A:

Venture capitalists and their private equity firms are regulated by the U.S. Securities and Exchange Commission (SEC). Venture capital is subject to the same basic regulations as other forms of private securities investments. Since a large amount of venture capital is provided by banks and other depository institutions, anti-money laundering regulations and know-your-customer regulations can apply. The most notable regulation unique to venture capitalists (relative to other investors) is that they are not allowed to advertise or make any solicitations. There are also some securities regulations that affect venture capital indirectly, including those that raise the cost of building a legal compliance infrastructure.

Venture capitalists help fund higher-risk start-up firms and other small businesses that have a chance for high levels of long-term growth. Venture capitalists make their returns through the ownership of large numbers of company shares. This is considered riskier than normal equity investing, and it has gained a particularly suspicious reputation since the Internet bubble crash near the start of the 21st century.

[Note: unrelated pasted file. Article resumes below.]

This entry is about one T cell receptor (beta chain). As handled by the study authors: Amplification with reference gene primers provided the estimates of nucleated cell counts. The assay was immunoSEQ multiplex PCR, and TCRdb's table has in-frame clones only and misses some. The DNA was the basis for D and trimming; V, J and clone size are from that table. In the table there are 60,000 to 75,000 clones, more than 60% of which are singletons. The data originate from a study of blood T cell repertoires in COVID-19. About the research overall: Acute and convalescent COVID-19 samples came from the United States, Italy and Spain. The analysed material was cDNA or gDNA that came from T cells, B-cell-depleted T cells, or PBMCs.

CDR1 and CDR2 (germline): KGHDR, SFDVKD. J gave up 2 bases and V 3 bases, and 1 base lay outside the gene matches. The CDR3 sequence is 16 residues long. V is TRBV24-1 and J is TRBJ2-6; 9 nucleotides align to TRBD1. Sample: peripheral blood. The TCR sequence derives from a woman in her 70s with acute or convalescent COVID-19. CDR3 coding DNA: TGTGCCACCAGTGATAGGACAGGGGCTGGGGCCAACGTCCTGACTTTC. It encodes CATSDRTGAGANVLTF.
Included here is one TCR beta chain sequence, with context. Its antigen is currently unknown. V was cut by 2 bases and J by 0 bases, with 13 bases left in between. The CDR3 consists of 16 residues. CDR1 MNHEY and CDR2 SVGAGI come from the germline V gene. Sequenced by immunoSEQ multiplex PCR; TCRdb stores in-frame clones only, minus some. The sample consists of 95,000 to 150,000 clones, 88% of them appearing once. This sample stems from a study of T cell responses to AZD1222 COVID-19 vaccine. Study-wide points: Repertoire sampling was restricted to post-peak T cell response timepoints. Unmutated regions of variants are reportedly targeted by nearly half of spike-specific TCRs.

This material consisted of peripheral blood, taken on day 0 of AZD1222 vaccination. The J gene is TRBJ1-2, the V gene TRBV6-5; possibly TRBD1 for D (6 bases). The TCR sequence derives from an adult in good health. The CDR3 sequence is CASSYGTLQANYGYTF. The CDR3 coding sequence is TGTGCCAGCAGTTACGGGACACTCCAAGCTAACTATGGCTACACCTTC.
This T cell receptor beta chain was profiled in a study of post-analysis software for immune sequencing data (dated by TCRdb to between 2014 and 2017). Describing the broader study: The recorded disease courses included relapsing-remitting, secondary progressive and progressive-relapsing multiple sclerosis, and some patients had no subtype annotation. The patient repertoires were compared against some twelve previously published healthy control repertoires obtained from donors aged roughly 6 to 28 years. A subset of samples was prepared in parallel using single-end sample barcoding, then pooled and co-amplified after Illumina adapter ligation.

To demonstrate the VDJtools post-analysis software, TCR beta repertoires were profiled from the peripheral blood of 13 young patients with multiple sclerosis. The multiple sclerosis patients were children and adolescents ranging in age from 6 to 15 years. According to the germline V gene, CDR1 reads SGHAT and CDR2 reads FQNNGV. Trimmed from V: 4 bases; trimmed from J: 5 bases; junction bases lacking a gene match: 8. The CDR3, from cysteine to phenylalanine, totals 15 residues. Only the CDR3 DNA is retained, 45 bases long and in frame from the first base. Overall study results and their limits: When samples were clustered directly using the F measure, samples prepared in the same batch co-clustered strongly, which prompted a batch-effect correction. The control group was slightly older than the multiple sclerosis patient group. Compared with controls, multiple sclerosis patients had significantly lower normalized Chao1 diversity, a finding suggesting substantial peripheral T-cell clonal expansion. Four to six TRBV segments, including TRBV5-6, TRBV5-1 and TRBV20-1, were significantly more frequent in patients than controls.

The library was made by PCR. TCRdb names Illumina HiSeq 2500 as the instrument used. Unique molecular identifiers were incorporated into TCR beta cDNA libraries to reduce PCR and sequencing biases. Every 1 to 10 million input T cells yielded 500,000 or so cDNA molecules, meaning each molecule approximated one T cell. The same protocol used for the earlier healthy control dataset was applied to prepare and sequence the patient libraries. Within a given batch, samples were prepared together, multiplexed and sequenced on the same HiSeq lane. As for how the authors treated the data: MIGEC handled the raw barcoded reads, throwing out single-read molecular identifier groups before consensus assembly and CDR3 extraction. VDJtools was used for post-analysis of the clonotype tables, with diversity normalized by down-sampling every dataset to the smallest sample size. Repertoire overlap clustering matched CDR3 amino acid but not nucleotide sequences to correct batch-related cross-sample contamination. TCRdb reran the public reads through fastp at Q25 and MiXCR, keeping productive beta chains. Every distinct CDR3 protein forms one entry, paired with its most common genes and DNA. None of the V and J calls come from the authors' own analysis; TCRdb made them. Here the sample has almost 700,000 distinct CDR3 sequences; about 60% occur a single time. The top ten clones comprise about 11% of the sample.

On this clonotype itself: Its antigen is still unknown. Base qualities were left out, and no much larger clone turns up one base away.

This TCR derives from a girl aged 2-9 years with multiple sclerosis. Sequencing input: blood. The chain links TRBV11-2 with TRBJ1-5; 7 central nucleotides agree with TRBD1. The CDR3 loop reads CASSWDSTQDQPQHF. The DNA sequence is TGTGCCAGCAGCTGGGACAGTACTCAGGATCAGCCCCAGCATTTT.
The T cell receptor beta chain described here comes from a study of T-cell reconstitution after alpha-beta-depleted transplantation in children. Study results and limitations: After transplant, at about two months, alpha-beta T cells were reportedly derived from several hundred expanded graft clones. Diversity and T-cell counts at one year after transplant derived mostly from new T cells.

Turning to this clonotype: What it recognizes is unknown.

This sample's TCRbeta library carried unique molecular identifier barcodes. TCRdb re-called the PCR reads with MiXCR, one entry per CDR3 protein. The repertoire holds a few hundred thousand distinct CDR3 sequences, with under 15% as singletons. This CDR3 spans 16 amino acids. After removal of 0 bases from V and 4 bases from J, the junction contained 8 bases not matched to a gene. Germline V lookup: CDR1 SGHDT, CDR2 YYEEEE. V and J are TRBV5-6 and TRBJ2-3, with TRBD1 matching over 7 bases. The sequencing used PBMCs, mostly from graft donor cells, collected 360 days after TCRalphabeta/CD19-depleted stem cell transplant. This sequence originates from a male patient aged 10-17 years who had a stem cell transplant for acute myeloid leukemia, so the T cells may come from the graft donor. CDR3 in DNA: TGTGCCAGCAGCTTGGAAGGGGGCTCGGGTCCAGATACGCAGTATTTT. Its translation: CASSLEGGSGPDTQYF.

Private equity firms (which provide venture capital) have to register with the SEC and are subject to information reporting requirements unless their funds are considered to be qualified venture capital. Qualified venture money managers include those who handle less than $150 million in assets.

Most regulations on equity investments and investors hinge on technical definitions that are written into securities legislation. Congress and the SEC have altered the definition for venture capital on multiple occasions, resulting in different equity financing practices along the way. In the past, for instance, investments that qualified as venture capital were only accessible to those who were similarly qualified as professional venture capitalists.

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